An important area of expertise for many clinical psychologists is psychological assessment, and there are indications that as many as 91% of psychologists engage in this core clinical practice. Such evaluation is usually done in service to gaining insight into and forming hypotheses about psychological or behavioral problems. As such, the results of such assessments are usually used to create generalized impressions (rather than diagnoses) in service to informing treatment planning. Methods include formal testing measures, interviews, reviewing past records, clinical observation, and physical examination.
There exist hundreds of various assessment tools, although only a few have been shown to have both high validity (i.e., test actually measures what it claims to measure) and reliability (i.e., consistency). Many psychological assessment measures are restricted for use by those with advanced training in mental health. For instance, Pearson(one of the many companies with rights and protection of psychological assessment tools separates who can administer, interpret, and report on certain tests.) Anybody is able to access Qualification Level A tests. Those who intend to use assessment tools at Qualification Level B must hold a master’s degree in psychology, education, speech language pathology, occupational therapy, social work, counseling, or in a field closely related to the intended use of the assessment, and formal training in the ethical administration, scoring, and interpretation of clinical assessments. Those with access to Qualification C (highest level) assessment measures must hold a doctorate degree in psychology, education, or a closely related field with formal training in the ethical administration, scoring, and interpretation of clinical assessments related to the intended use of the assessment.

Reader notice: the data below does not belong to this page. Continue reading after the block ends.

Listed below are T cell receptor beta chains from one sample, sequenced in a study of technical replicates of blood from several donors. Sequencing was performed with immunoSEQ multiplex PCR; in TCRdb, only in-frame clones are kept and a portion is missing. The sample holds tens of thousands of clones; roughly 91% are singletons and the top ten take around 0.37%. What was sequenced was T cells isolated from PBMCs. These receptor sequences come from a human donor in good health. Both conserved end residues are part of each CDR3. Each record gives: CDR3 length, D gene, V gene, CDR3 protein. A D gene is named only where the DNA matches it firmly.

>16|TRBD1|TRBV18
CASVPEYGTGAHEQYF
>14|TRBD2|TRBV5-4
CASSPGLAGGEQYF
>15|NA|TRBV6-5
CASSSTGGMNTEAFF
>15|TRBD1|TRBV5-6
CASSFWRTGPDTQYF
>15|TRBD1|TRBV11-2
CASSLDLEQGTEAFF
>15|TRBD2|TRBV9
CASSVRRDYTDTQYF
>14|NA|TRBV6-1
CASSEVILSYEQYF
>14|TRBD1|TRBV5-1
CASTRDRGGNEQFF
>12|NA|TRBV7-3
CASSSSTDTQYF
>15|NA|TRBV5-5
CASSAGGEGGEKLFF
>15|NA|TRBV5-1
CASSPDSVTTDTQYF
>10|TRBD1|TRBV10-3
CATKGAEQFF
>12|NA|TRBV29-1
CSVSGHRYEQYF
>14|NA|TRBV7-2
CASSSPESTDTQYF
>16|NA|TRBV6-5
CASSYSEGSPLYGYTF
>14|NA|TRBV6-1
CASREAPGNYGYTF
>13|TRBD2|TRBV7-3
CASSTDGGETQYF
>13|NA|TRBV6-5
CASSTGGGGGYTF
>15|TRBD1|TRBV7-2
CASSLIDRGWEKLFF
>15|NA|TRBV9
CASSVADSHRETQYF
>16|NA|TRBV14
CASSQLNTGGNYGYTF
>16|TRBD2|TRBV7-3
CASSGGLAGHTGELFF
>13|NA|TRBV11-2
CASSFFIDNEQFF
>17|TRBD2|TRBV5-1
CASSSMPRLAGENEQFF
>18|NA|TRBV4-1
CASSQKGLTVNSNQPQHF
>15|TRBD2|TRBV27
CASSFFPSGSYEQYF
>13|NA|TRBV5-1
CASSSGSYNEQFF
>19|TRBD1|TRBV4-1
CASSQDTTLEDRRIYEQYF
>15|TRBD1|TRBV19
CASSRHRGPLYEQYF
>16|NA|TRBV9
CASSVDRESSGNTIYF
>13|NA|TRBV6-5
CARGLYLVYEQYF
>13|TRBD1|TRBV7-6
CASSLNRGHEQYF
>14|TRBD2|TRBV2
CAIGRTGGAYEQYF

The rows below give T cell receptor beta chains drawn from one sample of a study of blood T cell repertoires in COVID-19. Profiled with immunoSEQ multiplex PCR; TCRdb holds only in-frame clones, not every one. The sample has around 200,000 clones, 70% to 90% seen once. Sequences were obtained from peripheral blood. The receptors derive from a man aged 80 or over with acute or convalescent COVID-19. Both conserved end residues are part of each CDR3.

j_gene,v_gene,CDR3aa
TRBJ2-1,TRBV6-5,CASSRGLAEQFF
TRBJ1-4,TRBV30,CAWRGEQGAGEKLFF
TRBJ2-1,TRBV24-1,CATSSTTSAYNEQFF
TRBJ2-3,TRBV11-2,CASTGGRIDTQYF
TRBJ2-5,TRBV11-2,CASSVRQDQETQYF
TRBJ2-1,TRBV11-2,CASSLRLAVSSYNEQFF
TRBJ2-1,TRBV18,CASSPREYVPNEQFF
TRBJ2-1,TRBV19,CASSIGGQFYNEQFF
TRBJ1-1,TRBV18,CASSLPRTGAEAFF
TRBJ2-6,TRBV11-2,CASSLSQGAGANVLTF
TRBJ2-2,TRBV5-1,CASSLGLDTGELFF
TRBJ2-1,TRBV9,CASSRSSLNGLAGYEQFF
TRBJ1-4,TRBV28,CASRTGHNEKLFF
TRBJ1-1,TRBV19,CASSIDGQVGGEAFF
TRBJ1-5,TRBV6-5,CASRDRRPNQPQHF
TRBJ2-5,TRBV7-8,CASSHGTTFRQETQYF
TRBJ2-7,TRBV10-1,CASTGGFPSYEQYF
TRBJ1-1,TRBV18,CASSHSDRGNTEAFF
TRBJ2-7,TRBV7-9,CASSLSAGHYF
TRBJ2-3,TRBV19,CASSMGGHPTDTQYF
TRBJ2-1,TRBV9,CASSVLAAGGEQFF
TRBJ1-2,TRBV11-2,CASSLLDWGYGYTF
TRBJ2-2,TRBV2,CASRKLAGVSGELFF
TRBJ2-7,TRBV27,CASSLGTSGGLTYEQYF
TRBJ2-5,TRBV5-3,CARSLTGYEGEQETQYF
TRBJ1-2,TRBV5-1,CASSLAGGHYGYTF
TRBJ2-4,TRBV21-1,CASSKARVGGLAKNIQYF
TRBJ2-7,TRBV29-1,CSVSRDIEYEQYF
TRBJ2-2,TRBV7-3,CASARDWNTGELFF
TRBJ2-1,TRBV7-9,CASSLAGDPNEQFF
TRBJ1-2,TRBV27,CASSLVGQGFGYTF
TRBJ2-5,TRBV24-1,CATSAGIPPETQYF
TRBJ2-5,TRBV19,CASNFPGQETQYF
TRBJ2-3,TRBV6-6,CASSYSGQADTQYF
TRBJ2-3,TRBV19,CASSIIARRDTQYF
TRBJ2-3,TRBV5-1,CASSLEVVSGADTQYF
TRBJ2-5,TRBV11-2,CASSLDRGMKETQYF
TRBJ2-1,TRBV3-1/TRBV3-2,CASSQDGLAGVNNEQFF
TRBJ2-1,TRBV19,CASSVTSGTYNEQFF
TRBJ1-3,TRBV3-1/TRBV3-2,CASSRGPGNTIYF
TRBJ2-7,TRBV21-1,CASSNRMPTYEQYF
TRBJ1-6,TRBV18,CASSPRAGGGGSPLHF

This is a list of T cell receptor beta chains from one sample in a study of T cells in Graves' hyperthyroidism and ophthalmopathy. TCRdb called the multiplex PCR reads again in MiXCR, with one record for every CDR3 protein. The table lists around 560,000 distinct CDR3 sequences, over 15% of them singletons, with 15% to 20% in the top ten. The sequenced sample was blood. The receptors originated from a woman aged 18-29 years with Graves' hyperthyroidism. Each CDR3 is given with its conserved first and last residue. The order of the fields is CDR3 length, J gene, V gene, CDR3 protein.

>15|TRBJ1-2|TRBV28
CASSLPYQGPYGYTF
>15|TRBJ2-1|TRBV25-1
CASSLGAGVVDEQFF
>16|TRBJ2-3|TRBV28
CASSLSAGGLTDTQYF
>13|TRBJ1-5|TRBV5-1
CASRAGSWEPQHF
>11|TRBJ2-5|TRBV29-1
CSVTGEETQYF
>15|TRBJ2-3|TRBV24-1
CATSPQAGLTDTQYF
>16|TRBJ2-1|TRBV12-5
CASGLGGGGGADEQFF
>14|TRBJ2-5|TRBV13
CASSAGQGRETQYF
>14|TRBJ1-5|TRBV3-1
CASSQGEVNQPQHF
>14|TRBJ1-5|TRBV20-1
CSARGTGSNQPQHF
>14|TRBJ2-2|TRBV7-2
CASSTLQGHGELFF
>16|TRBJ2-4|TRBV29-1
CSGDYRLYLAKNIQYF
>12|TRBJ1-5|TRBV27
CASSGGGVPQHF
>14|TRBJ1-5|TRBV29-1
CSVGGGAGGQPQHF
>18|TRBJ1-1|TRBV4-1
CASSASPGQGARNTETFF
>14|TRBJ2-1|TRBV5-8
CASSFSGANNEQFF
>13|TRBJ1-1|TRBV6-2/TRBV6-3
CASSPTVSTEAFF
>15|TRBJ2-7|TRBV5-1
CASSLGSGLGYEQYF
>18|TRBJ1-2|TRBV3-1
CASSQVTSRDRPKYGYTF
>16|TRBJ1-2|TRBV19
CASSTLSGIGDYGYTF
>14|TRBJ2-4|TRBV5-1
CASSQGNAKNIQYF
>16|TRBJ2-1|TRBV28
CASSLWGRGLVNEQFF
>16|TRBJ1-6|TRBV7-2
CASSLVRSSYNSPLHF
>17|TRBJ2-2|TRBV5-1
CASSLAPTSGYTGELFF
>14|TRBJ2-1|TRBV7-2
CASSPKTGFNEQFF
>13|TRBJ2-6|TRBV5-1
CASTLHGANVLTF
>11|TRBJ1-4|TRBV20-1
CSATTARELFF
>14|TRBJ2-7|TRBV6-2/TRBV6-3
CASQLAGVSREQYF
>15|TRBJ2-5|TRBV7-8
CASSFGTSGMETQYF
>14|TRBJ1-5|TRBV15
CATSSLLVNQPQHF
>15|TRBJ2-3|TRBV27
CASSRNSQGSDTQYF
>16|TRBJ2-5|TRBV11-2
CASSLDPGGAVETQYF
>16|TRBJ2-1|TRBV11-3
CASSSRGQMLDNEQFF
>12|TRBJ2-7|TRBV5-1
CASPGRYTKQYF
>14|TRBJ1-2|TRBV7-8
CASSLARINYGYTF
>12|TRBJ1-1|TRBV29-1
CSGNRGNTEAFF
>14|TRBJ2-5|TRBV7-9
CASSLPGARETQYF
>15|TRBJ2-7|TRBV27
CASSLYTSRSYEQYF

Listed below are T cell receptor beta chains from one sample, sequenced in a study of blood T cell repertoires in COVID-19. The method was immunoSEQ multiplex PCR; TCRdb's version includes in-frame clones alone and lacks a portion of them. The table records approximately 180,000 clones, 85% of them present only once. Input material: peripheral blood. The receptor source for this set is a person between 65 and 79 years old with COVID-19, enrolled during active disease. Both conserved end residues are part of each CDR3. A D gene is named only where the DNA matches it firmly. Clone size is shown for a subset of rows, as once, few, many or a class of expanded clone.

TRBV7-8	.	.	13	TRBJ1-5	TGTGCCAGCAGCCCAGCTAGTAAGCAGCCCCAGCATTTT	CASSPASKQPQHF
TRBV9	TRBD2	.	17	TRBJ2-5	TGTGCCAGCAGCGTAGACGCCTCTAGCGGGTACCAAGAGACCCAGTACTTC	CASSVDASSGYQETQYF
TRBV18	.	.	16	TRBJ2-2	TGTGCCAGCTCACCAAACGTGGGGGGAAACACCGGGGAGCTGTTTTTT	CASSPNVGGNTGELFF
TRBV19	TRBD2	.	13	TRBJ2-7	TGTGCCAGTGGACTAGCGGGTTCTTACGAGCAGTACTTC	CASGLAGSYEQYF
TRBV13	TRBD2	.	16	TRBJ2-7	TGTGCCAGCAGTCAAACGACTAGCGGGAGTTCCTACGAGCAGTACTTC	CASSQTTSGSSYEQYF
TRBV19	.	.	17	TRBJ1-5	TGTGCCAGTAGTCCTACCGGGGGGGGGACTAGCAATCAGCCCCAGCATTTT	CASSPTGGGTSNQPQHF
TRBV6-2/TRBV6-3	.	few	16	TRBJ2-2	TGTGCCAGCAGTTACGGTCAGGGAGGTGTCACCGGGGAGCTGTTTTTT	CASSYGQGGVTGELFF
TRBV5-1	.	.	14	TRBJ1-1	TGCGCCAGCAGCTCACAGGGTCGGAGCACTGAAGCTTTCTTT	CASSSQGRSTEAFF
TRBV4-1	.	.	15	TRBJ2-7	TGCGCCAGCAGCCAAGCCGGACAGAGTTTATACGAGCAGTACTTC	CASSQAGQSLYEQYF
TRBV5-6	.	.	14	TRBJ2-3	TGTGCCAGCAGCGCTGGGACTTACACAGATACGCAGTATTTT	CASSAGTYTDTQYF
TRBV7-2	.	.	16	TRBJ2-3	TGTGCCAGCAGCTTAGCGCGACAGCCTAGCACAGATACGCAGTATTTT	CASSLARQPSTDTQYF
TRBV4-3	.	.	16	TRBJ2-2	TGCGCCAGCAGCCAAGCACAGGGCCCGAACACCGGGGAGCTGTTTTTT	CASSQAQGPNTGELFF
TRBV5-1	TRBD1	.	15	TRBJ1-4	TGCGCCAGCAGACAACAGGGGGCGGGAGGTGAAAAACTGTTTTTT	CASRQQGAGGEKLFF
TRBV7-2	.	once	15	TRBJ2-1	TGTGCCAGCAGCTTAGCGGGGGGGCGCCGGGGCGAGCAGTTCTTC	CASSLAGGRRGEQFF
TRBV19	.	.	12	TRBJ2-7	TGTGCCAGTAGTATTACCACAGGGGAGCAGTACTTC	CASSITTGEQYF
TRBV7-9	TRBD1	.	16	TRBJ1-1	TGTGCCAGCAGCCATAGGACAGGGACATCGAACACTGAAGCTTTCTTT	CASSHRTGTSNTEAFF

Psychological measures generally fall within one of several categories, including the following:
- Intelligence & achievement tests – These tests are designed to measure certain specific kinds of cognitive functioning (often referred to as IQ) in comparison to a norming group. These tests, such as the WISC-IV and the WAIS, attempt to measure such traits as general knowledge, verbal skill, memory, attention span, logical reasoning, and visual/spatial perception. Several tests have been shown to predict accurately certain kinds of performance, especially scholastic. Other tests in this category include the WRAML and the WIAT.
- Personality tests – Tests of personality aim to describe patterns of behavior, thoughts, and feelings. They generally fall within two categories: objective and projective. Objective measures, such as the MMPI, are based on restricted answers—such as yes/no, true/false, or a rating scale—which allow for the computation of scores that can be compared to a normative group. Projective tests, such as the Rorschach inkblot test, allow for open-ended answers, often based on ambiguous stimuli. Other commonly used personality assessment measures include the PAI and the NEO
- Neuropsychological tests – Neuropsychological tests consist of specifically designed tasks used to measure psychological functions known to be linked to a particular brain structure or pathway. They are typically used to assess impairment after an injury or illness known to affect neurocognitive functioning, or when used in research, to contrast neuropsychological abilities across experimental groups.
- Diagnostic Measurement Tools – Clinical psychologists are able to diagnose psychological disorders and related disorders found in the DSM-5 and ICD-10. Many assessment tests have been developed to complement the clinicians clinical observation and other assessment activities. Some of these include the SCID-IV, the MINI, as well as some specific to certain psychological disorders such as the CAPS-5 for trauma, the ASEBA, and the K-SADS for affective and Schizophrenia in children.
- Clinical observation – Clinical psychologists are also trained to gather data by observing behavior. The clinical interview is a vital part of the assessment, even when using other formalized tools, which can employ either a structured or unstructured format. Such assessment looks at certain areas, such as general appearance and behavior, mood and affects, perception, comprehension, orientation, insight, memory, and content of the communication. One psychiatric example of a formal interview is the mental status examination, which is often used in psychiatry as a screening tool for treatment or further testing.